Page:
2 weeks ago

02.09.18 -- yumpudigipubtest

02.09.18 -- yumpudigipubtest

Lesson 7: Abolition

Lesson 7: Abolition Grade Level: 6-12 Lesson Time: Two class periods Vocabulary: Abolition- The movement to end slavery as a legal system. Abolitionists- People who favored doing away with or abolishing slavery in their respective states throughout the country. Quaker- A member of the Religious Society of Friends, a Christian movement founded by George Fox around 1650. Underground Railroad- Refers to several loosely organized secret networks of African American and Euro-American abolitionists that helped slaves escape from the border South to the North and Canada. Materials: Pencil Slave Narratives booklet Worksheet #14: Underground Railroad Worksheet #15: Jim Bowlegs Letter to Mrs. Ruffin from William Lloyd Garrison – January 21, 1875 Worksheet # 3: Written Document Analysis Harper’s Weekly—October 4, 1862 Procedure: Introduce the following information to the students: Since the 1820s, two antislavery movements gained traction and continued to exist until the end of the Civil War. The first movement existed in the South among the enslaved population with the help of free African Americans and a few sympathetic Euro-Americans. Since the 1600s, Africans and those who became African Americans, individually and in groups, continuously sought their freedom. The second antislavery movement consisted of African American and Euro-American abolitionists in the North with outposts in the upper South. The antislavery movement in the North began in the 1730s when Euro- American Quakers in New Jersey and Pennsylvania became convinced that slaveholding contradicted their belief in spiritual equality. From there, they advocated for the abolition of slavery among their fellow Quakers and in their home states. While African Americans could not openly participate in antislavery organizations in the upper South, 24

sub-bullets on page to be formatted Lesson 7: Abolition they managed to secretly cooperate with Euro-American abolitionists. Northern abolitionists were comprised largely of Euro-American-controlled antislavery organizations that were led by African Americans in direct action and influences in the North. • Review the vocabulary above with the students. • Explain to the students that they are about to read some excerpts by those who participated in the Underground Railroad: William Still, Chairman of the Philadelphia Branch of the Underground Railroad, and Jim Bowlegs, an escaped enslaved person helped by the Underground Railroad route. Student Activities by Grade: 6-8: • Divide the students into groups. • Handout the slave narratives booklets for the students to read excerpts from William Still’s Underground Rail Road Records and have them answer the corresponding questions. Assign some groups to read Jim Bowlegs and some to read the preface to Still’s Underground Rail Road Records so that every other group is reading a different excerpt. • After the activity have the students participate in a class-wide discussion using the following questions: • For those of you who had the preface to the Underground Rail Road Records, if you were a free African American at the time of enslavement, would you have dedicated your life to helping those enslaved? Why or why not? • Open the above question up for everyone to respond. • For those that read the Jim Bowlegs excerpt, do you believe everything that was documented about his life? What would motivate someone to make up stories about their life? 9-12: • Divide the students into groups or individually. Assign some groups or individuals to analyze Harper’s Weekly and some to analyze Letter from William Lloyd Garrison to Nancy Ruffin so that every other group or individual is analyzing a different excerpt. • Distribute copies of the Ruffin letter and Harper’s Weekly. • Have the students fill out the Worksheet #3: Document Analysis with the documents they receive. • Remind the students they can use the Amistad finding aid for the Heslip-Ruffin Family Papers to help them fill out the document analysis worksheet. SLAVERY & ABOLITION CURRICULUM GUIDE 25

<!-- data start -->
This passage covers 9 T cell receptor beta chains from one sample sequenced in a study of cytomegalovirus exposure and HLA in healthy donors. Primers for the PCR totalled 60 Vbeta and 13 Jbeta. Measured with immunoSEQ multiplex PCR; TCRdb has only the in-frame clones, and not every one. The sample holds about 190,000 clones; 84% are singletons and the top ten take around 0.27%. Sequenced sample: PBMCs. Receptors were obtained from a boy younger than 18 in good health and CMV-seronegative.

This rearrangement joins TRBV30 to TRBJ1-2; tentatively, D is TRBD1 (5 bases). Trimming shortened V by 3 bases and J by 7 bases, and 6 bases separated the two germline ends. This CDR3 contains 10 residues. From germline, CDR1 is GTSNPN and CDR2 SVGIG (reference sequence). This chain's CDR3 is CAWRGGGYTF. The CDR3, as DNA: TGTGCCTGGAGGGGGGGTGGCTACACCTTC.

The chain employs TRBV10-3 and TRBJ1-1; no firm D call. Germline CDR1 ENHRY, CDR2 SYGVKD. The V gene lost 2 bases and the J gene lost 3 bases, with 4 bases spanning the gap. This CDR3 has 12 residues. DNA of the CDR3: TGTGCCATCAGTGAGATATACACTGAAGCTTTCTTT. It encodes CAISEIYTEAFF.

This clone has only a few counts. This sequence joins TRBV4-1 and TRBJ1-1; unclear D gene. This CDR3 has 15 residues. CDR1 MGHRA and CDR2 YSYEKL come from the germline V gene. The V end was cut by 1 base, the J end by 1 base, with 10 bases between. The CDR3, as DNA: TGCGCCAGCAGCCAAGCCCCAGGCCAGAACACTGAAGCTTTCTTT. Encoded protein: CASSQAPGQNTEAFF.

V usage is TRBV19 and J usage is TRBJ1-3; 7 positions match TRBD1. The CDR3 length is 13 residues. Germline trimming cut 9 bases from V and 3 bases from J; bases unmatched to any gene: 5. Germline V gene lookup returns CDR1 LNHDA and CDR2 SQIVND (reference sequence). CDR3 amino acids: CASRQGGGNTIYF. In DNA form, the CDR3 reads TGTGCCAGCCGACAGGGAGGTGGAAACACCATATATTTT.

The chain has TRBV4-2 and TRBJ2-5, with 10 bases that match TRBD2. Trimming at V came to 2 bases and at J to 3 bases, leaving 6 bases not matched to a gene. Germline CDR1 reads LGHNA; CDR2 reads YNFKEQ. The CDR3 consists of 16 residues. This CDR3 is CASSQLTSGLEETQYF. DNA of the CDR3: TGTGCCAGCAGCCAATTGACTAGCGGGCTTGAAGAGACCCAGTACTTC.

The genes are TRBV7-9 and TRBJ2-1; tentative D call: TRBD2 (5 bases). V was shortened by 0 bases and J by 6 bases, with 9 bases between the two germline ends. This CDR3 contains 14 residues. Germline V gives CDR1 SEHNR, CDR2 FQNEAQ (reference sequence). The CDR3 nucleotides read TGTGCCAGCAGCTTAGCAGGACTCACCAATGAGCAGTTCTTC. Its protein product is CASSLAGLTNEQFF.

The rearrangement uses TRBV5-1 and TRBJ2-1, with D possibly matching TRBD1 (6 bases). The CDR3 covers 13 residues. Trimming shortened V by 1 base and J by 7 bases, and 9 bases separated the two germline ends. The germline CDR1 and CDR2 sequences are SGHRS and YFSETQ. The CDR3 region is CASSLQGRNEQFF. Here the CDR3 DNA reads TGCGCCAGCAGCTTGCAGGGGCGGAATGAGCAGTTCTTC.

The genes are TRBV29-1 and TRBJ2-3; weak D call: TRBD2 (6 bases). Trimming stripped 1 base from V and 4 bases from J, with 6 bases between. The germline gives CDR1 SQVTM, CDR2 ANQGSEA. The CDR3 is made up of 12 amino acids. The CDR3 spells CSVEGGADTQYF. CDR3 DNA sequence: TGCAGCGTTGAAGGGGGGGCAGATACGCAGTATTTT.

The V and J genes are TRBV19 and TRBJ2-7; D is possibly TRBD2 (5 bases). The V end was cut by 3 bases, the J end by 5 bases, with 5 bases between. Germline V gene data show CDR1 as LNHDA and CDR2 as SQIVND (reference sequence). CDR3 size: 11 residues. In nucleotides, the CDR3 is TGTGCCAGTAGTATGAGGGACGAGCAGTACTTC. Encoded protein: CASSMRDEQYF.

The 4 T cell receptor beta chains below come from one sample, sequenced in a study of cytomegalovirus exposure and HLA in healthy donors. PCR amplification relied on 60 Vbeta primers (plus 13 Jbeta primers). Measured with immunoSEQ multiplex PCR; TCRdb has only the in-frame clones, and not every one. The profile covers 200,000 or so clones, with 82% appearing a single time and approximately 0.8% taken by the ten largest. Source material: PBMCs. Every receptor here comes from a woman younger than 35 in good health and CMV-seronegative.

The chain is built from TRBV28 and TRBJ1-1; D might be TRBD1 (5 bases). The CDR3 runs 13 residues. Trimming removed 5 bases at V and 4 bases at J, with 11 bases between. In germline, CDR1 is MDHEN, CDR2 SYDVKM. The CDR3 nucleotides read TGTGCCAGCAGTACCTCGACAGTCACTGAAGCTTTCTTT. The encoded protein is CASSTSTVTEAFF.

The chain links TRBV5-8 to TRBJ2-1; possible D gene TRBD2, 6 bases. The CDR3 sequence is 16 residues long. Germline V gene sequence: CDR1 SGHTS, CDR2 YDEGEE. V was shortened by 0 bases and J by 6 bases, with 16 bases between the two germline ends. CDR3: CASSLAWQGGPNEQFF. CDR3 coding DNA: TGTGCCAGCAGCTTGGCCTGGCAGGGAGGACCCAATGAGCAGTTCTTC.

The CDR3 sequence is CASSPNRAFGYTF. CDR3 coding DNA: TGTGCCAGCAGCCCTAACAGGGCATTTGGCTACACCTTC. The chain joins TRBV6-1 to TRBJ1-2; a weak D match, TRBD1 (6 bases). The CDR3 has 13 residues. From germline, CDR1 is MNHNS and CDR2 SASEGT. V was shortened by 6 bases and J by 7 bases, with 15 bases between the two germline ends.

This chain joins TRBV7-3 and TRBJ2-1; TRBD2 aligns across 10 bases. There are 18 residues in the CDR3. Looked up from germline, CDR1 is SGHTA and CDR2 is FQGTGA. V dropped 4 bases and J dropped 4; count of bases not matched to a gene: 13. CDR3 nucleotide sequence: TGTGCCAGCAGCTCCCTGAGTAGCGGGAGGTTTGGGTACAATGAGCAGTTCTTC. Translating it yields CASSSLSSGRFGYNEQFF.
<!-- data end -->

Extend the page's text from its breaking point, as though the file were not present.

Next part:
Resources for Schools - National Museums Liverpool
museum guide and floorplan - National Museums Liverpool
The wealth of Africa The Slave Trade - British Museum
Slavery in the Lower Hudson Valley - The Journal News
Abolition A History of Slavery and Antislavery - caring labor: an archive
Slavery Cause and Catalyst of the Civil War
'Human Cargo' education pack - Plymouth City Council
establish establish establish establish
Politics and Political Change 1815-1832
24-page CURRICULUM GUIDE - New York Public Library
Gottfried Feder - Manifesto for the Abolition of Interest-Slavery
Slavery in America - Shri Adi Shakti: The Kingdom Of God
Debating Emancipation - President Lincoln's Cottage
23-27 Modern-day Slavery:Master Galley - Plain Truth Ministries
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